4. Assume SG rate is 8 per cent.

  5. Contributions made under a contributions holiday qualify as SG payments. Although this is not implicitly stated it is implied through the use of the benefit certificate required under section 22 of the Superannuation Guarantee (Administration) Act 1992. Under this section, if the actuary asserts that the benefit to be provided to the employee satisfies SG then the employer has meet their obligations. If, at the same time, the actuary also says that to meet the defined benefits they can go on a holiday then the two interact to satisfy SG.

  6. See Superannuation Industry (Supervision) Act 1993, section 117.

  7. Daryl Dixon, 'Super duper,' The Bulletin, 26 February 2002, p. 48.

  8. Commissioner of Taxation, Superannuation Contributions Determination SCD 2001/2, 13 June 2001.

  9. CCH Australia, Australian Master Superannuation Guide 2001/2001, p. 329.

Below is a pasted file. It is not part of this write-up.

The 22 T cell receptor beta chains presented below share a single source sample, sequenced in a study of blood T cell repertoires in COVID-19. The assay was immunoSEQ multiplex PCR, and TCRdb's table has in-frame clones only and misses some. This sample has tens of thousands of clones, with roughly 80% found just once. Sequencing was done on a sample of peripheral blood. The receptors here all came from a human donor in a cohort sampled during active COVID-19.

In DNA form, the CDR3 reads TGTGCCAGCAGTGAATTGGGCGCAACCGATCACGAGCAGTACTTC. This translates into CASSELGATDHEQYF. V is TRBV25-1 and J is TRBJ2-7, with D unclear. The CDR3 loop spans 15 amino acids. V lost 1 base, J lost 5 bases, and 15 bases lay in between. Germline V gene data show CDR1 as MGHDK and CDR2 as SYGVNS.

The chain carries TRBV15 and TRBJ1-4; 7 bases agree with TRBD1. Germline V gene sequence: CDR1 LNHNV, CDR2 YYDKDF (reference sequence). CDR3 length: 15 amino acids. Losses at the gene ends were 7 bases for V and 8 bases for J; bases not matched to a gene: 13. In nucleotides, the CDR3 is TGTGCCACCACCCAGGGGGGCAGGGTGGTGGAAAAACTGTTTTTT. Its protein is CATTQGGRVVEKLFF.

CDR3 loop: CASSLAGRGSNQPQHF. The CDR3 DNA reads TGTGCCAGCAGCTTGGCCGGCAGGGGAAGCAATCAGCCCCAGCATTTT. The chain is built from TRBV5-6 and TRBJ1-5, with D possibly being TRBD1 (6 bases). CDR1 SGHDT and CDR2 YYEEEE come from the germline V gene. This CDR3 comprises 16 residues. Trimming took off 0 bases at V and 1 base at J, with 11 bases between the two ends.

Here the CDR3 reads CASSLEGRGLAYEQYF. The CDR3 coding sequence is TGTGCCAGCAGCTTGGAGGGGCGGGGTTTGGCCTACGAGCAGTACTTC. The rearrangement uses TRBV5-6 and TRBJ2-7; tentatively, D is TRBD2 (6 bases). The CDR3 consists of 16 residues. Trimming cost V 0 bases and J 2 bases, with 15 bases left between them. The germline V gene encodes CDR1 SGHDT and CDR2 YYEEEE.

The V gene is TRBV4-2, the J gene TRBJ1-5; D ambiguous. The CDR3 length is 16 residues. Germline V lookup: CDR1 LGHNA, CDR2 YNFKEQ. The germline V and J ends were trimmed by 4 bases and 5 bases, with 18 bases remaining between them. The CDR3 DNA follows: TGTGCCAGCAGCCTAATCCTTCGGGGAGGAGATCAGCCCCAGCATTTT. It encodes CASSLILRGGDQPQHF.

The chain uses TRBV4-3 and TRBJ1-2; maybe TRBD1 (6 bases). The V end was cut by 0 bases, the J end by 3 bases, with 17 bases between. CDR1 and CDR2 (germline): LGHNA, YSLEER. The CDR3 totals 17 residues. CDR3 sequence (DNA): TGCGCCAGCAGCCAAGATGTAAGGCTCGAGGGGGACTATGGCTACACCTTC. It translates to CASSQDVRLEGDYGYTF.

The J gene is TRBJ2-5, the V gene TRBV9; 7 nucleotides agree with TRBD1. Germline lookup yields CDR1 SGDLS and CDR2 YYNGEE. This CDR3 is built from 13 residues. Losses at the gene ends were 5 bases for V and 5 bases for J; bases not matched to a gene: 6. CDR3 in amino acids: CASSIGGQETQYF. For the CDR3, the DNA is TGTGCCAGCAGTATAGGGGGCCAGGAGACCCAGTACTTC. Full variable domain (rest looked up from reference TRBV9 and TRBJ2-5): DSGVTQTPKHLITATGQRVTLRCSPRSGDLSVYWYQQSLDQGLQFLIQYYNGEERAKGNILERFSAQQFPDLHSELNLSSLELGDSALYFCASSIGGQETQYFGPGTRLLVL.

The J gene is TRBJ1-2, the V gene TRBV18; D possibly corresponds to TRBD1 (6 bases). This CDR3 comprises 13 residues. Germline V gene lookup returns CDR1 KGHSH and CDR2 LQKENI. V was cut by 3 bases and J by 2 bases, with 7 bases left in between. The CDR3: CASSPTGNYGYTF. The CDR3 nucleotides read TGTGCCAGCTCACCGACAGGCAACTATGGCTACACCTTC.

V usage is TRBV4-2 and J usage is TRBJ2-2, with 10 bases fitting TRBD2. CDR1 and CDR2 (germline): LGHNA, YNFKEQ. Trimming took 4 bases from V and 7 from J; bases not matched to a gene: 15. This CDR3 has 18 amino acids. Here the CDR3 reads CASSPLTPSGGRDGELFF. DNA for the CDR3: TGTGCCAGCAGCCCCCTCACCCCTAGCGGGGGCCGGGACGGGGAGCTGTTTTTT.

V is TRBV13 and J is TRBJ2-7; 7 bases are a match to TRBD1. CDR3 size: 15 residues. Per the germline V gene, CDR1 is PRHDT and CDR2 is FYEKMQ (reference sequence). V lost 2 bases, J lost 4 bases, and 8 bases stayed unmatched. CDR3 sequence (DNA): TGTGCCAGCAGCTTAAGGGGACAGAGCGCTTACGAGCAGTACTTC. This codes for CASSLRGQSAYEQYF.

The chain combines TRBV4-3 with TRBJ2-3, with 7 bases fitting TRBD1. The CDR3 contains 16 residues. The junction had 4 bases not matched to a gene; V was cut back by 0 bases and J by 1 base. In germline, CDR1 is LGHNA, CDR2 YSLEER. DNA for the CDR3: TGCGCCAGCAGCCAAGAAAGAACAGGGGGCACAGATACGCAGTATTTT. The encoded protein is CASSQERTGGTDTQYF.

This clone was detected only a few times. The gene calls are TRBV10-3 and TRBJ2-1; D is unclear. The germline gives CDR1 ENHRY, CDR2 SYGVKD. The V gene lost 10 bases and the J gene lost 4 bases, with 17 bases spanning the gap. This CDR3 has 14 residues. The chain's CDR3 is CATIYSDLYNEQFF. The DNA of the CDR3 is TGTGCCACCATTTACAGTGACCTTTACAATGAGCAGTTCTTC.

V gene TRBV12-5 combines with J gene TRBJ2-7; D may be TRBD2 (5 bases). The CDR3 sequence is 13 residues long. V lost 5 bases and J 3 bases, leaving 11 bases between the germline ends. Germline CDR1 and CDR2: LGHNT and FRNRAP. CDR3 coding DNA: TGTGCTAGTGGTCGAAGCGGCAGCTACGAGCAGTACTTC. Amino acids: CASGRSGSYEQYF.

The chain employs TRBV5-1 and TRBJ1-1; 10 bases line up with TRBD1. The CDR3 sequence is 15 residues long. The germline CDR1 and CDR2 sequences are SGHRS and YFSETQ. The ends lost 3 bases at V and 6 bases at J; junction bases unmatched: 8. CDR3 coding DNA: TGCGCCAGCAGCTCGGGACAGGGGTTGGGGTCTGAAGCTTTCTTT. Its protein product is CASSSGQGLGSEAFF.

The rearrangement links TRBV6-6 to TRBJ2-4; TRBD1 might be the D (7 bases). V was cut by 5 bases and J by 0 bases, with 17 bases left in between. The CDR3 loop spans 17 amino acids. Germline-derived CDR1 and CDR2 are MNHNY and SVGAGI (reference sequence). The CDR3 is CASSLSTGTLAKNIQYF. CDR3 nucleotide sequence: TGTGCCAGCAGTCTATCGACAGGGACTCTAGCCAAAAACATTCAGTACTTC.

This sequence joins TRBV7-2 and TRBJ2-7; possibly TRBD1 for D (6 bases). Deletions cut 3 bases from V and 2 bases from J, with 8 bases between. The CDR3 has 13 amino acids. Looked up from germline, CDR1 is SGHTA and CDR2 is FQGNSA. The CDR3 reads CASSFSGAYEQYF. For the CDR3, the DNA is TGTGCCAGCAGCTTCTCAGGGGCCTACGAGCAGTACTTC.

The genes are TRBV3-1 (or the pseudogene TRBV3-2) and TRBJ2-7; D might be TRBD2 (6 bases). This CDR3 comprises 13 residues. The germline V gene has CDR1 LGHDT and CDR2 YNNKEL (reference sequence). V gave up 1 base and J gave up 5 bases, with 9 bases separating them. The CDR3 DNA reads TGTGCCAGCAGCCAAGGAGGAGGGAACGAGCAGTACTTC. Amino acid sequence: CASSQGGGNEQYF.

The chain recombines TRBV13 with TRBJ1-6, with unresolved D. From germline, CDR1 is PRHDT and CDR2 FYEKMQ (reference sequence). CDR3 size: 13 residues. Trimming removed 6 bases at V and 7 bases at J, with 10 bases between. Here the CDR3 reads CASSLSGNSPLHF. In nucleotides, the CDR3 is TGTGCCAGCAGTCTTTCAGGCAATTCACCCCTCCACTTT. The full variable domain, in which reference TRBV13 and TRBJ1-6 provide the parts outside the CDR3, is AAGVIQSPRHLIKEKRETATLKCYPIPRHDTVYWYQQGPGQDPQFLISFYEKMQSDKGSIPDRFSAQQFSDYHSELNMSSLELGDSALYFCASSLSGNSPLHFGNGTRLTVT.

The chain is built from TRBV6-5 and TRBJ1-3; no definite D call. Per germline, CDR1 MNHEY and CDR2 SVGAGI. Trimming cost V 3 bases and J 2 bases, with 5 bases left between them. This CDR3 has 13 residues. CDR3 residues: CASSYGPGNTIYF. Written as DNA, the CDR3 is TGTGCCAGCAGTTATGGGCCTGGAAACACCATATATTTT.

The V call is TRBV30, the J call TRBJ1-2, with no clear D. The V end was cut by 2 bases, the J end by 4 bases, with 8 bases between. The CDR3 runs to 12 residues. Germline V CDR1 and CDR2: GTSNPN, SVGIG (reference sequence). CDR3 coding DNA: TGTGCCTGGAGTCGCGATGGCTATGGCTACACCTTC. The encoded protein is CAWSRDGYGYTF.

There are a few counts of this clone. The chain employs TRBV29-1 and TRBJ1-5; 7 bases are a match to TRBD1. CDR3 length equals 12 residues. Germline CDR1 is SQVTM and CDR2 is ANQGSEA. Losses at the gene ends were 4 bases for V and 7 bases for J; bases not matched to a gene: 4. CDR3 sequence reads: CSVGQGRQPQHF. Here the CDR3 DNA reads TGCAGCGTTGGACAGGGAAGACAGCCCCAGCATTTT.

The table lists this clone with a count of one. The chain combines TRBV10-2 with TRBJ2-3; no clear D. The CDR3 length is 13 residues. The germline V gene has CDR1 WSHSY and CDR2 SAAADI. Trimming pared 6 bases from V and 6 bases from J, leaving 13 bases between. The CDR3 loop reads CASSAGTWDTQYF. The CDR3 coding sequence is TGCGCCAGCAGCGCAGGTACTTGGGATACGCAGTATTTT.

10. The Hon. Brian Howe, MP, Minister for Social Security, Better Incomes: Retirement Income Policy Into the Next Century, Canberra, AGPS, 1989, pp. 38-39.

  11. The Hon. John Dawkins, MP, Security in Retirement: Planning for Tomorrow Today, Canberra, AGPS, 30 June 1992, p. 56.

  12. The Hon. Ralph Willis, MP, Saving for Our Future, Canberra, AGPS, 1995, p. 20.

  13. Liberal Party of Australia, A Better Superannuation System, November 2001.

  14. A bill to allow greater employee choice of superannuation fund, the Superannuation Legislation (Choice of Superannuation Funds) Bill 1998, was defeated in the Senate on 8 August 2001. The Government remains committed to choice and portability in superannuation.

  15. Originally announced to apply from 1 January 2002. This proposal only applies to individuals who hold or have held a temporary residence visa (not all non-residents), and does not apply to Australian citizens and permanent residents. Minister of for Revenue and the Assistant Treasurer, Senator the Hon. Helen Coonan, Access to Superannuation for Departing Non-residents, Press release C3/01, 27 December 2001.